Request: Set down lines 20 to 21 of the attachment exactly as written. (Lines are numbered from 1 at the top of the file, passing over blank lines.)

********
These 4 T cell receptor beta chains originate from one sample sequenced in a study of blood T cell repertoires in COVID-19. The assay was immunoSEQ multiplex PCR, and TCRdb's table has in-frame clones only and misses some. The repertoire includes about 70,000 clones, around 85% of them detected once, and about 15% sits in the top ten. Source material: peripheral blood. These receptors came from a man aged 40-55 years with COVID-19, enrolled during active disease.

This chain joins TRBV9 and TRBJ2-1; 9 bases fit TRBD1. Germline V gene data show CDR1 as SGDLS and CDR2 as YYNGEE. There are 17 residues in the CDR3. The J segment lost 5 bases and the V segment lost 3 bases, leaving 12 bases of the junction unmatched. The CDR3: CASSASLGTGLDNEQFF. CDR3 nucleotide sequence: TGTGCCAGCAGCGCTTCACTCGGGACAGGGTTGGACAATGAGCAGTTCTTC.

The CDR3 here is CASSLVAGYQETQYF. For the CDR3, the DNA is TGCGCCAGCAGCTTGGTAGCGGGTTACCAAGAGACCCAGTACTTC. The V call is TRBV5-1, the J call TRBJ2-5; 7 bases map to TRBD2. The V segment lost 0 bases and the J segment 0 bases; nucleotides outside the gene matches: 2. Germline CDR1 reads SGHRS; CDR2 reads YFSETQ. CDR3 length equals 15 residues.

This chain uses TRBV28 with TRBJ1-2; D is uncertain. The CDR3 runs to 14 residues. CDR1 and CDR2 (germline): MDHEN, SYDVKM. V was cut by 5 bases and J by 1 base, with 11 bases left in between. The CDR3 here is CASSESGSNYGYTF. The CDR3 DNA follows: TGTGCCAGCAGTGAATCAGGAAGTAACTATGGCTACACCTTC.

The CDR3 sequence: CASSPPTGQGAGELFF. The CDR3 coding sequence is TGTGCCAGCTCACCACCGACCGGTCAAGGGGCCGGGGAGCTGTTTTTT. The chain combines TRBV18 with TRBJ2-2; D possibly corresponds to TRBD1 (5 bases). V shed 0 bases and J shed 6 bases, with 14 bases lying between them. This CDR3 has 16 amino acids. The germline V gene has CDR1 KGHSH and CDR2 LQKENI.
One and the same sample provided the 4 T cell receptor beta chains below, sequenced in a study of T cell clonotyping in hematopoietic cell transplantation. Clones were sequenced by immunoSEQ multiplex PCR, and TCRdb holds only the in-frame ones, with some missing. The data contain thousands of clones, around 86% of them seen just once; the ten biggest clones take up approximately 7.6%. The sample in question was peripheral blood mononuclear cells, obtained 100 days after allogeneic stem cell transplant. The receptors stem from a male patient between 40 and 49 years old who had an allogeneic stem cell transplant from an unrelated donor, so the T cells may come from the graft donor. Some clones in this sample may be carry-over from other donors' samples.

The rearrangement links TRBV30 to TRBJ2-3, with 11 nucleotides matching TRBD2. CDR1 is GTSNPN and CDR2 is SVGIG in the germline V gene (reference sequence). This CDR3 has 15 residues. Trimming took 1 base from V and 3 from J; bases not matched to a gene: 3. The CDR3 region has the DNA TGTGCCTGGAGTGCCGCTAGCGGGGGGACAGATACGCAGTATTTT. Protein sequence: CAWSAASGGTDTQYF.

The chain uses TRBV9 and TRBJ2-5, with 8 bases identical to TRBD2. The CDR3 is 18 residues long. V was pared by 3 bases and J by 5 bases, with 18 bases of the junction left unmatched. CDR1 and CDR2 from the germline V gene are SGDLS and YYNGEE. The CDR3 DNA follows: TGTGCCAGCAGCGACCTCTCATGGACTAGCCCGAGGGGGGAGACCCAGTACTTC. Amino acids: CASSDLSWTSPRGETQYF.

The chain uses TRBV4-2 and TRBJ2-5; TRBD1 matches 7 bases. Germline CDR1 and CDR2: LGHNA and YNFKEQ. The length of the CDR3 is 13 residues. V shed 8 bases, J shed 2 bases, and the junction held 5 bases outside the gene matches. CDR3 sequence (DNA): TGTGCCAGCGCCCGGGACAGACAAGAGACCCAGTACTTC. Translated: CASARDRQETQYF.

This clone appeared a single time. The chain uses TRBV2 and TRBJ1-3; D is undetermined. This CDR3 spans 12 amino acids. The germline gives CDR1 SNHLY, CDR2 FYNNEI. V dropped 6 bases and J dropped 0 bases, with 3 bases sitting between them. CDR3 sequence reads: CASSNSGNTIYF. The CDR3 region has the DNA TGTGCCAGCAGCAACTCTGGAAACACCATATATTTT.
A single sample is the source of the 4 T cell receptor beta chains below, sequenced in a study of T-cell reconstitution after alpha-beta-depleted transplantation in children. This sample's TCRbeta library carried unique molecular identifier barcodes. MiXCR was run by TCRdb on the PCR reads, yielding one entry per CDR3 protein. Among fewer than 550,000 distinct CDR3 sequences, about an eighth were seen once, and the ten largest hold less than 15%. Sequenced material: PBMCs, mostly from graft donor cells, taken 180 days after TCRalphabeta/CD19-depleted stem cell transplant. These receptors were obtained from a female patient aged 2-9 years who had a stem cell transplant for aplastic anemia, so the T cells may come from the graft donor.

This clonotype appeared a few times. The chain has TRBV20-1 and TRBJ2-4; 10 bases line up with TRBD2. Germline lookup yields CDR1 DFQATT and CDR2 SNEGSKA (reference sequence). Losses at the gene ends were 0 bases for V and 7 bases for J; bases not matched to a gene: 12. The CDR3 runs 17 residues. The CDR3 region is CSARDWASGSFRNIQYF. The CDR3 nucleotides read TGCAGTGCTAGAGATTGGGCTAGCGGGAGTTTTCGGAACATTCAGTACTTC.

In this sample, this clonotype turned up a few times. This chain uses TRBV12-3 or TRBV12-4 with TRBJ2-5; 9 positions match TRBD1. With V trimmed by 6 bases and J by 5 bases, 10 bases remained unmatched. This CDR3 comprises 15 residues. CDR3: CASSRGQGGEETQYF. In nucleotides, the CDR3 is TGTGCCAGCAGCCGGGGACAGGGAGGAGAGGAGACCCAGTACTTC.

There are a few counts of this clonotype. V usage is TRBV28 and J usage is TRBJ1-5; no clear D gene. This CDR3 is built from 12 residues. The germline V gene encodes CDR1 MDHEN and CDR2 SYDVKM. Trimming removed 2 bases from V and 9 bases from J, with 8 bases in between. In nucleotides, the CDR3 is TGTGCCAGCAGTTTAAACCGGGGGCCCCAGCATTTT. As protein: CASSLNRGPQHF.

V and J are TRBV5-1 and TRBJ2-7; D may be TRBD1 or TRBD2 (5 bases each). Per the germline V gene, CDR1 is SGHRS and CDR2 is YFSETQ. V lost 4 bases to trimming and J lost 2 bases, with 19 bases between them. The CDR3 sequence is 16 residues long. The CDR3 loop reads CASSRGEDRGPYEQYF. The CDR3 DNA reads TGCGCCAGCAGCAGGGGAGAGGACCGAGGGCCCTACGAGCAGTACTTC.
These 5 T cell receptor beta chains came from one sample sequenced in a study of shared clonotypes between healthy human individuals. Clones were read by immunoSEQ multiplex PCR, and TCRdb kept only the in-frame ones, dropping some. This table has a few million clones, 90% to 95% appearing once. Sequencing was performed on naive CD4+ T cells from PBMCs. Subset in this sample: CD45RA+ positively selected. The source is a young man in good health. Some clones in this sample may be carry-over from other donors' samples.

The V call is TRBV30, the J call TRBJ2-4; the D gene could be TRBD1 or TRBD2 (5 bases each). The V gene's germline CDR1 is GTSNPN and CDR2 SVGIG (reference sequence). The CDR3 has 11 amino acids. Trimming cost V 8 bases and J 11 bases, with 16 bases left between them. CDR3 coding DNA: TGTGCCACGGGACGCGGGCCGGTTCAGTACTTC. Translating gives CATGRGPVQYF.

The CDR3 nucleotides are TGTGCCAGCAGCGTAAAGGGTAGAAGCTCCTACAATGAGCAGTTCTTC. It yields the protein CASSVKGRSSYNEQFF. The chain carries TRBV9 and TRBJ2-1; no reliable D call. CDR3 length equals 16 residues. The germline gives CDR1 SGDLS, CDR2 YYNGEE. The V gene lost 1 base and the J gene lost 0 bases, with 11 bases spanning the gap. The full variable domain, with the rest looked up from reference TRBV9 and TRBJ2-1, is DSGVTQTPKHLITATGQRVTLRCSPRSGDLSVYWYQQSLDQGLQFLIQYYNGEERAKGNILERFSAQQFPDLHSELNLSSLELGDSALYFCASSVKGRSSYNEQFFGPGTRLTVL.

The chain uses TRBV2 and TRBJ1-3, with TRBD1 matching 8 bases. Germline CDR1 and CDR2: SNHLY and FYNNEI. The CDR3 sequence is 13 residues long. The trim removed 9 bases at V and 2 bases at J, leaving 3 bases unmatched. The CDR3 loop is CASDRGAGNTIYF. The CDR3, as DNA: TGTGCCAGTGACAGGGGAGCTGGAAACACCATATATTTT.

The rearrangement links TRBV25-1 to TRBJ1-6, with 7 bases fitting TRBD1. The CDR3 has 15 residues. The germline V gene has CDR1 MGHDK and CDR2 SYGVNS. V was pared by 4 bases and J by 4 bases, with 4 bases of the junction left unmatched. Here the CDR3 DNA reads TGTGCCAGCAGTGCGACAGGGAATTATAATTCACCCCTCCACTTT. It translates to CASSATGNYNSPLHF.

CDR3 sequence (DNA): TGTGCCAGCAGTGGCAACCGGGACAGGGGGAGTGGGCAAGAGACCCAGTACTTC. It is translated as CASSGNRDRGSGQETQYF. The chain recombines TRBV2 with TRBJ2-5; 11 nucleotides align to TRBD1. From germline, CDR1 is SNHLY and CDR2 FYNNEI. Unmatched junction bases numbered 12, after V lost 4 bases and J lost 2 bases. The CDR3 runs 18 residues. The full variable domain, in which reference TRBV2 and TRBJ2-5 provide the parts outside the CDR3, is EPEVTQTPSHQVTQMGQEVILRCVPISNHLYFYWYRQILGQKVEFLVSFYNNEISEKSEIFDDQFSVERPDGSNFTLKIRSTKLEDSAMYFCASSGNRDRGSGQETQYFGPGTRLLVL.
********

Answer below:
The rearrangement links TRBV25-1 to TRBJ1-6, with 7 bases fitting TRBD1. The CDR3 has 15 residues. The germline V gene has CDR1 MGHDK and CDR2 SYGVNS. V was pared by 4 bases and J by 4 bases, with 4 bases of the junction left unmatched. Here the CDR3 DNA reads TGTGCCAGCAGTGCGACAGGGAATTATAATTCACCCCTCCACTTT. It translates to CASSATGNYNSPLHF.

CDR3 sequence (DNA): TGTGCCAGCAGTGGCAACCGGGACAGGGGGAGTGGGCAAGAGACCCAGTACTTC. It is translated as CASSGNRDRGSGQETQYF. The chain recombines TRBV2 with TRBJ2-5; 11 nucleotides align to TRBD1. From germline, CDR1 is SNHLY and CDR2 FYNNEI. Unmatched junction bases numbered 12, after V lost 4 bases and J lost 2 bases. The CDR3 runs 18 residues. The full variable domain, in which reference TRBV2 and TRBJ2-5 provide the parts outside the CDR3, is EPEVTQTPSHQVTQMGQEVILRCVPISNHLYFYWYRQILGQKVEFLVSFYNNEISEKSEIFDDQFSVERPDGSNFTLKIRSTKLEDSAMYFCASSGNRDRGSGQETQYFGPGTRLLVL.